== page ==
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“Why do you support something that hurts Native Americans?”

The opposition suggest Native American imagery is hurtful and quote a limited study we review below from Stephanie Fryberg in 2008, stating that celebrating Native Americans culture and imagery reminds Natives of the limited ways others see them, and limits the way they can see themselves. “Why do you support something that hurts Native Americans?”

We think Stephanie Fryberg needs to be introduced to the internet. There are massive groups of Native Americans that yearn for their imagery, share it with the general public and are inherently proud of their heritage. 

Native Americans use imagery to further cement lessons learned from elders, and wisdom passed down from prior generations.

Pride in our culture does nothing to hurt Native Americans. In fact, raising and reclaiming our names and imagery does more to heal our communities.

It is utterly remarkable that Fryberg, with all her degrees in academia, can be so wrong. She 1) believes Native American imagery is singular in how Native Americans are portrayed and 2) believes that iconic Native American imagery self-limits how Natives view themselves.

This is the study and argument presented by the opposition. And when simply broken down, the solution suggested is to eradicate Native American imagery and names because Native Americans suffer (as shown thru her study).

Yet two independent studies in 2004 and 2016 both confirm 90% of Native Americans revere their imagery culture and names.


What Fryberg doesn’t consider is the resulting discontent that results when we eradicate the imagery held dear by Native Americans. We literally see this war of words and hateful division every day. All because Stephanie Fryberg said so and her study was used to push the divisive actions.


Excerpts from Andre Billeaudeaux’s study:


“Organizations who have had a proud Native theme, only to have it callously taken away, are left with a wound that NEVER heals. Communities fall victim to self-hate and conflict.”


“People are very polarized... It's either, 'you're a racist and a bigot because you don't want the name changed,' or 'you hate America and you hate our history, because you do want it changed.’”


Her study is utterly ridiculous & defies logic. Her study insults Native Americans’ intelligence and pigeonholes Native Americans into one category: the way Fryberg tested her hypothesis and conducted her limited, unscientific study.

To School Board Members who have been presented Fryberg's study as the basis of the NCAI position, please visit:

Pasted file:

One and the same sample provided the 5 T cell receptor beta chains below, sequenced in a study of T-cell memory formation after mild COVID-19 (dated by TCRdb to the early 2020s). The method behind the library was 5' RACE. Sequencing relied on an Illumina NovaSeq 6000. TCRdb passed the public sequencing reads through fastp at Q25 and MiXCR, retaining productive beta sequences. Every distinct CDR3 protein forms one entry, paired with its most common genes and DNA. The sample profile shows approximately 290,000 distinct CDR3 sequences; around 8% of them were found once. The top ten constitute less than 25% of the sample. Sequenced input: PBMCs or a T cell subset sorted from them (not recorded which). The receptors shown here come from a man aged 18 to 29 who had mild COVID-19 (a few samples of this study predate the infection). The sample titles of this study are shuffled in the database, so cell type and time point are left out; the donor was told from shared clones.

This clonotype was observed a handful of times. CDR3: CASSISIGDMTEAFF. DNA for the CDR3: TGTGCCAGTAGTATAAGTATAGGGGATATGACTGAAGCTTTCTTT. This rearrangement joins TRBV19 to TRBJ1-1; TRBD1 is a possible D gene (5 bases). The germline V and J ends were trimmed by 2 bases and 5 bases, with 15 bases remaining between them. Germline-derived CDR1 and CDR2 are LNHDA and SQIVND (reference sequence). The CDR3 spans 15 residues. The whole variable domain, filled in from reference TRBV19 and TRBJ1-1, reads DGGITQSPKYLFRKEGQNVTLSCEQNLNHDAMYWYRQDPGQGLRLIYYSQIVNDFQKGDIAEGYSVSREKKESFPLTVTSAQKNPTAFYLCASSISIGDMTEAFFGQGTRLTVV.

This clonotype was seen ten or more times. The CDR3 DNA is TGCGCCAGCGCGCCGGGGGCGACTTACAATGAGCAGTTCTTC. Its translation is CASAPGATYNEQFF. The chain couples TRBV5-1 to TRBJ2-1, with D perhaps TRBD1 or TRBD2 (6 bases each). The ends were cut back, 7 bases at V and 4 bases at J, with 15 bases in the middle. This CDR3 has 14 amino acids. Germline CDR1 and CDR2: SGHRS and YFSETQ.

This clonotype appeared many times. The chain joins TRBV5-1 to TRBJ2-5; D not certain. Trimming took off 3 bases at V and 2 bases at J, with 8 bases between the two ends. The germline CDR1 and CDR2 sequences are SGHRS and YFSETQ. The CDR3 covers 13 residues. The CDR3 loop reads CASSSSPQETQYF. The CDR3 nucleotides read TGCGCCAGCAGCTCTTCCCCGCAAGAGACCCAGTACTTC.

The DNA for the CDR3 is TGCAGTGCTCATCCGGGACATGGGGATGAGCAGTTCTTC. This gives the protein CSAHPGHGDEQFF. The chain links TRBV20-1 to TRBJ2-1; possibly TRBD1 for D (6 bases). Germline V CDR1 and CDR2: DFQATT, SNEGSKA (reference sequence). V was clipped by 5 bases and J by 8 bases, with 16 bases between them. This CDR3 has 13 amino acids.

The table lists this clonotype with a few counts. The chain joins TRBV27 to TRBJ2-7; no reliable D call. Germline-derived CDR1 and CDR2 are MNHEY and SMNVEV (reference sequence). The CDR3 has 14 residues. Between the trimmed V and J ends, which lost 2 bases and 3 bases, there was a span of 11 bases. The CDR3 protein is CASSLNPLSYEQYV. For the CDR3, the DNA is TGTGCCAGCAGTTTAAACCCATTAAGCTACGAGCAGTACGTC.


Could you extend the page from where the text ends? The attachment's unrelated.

Do we need to go thru her unscientific study line by line?




Of Warrior Chiefs and Indian Princesses: The Psychological Consequences of American Indian Mascots


Stephanie A. Fryberg, published 6/16/2010


Four studies examined the consequences of American Indian mascots and other prevalent representations of American Indians on aspects of the self-concept for American Indian students.


When exposed to Chief Wahoo, Chief Illiniwek, Pocahontas, or other common American Indian images, American Indian students generated positive associations (Study 1, high school) but reported depressed state self-esteem (Study 2, high school), and community worth (Study 3, high school), and fewer achievement-related possible selves (Study 4, college).


We suggest that American Indian mascots are harmful because they remind American Indians of the limited ways others see them and, in this way, constrain how they can see themselves.”


There is only one conclusion Fryberg has come to: Yes, Native Americans may like their imagery, have no problem with it, but aren’t intelligent enough to know that it’s hurting Native Americans (because her study says so).


One Arizona subset:

  • American Indian high school students residing on an Indian reservation in Arizona participated.

  • Fully admits to only 48 selected individuals sampling girls almost 2:1, 30 girls, 18 boys; M age 1⁄4 15.7, SD 1⁄4 1.35)

  • Completely unscientific study, reminiscent of her unscientific surveying techniques represented in the Berkley study.

  • Whomever is relying on this study is turning a blind eye to Native American opinion and embracing this utterly illogical, outdated brief.


Another study conducted by Andre Billeaudeaux reveals that students who experience a forced school name change suffer in this way: "Increased levels of stress, depression, anxiety, and a reduction in academic performance as well as even suicide, result."




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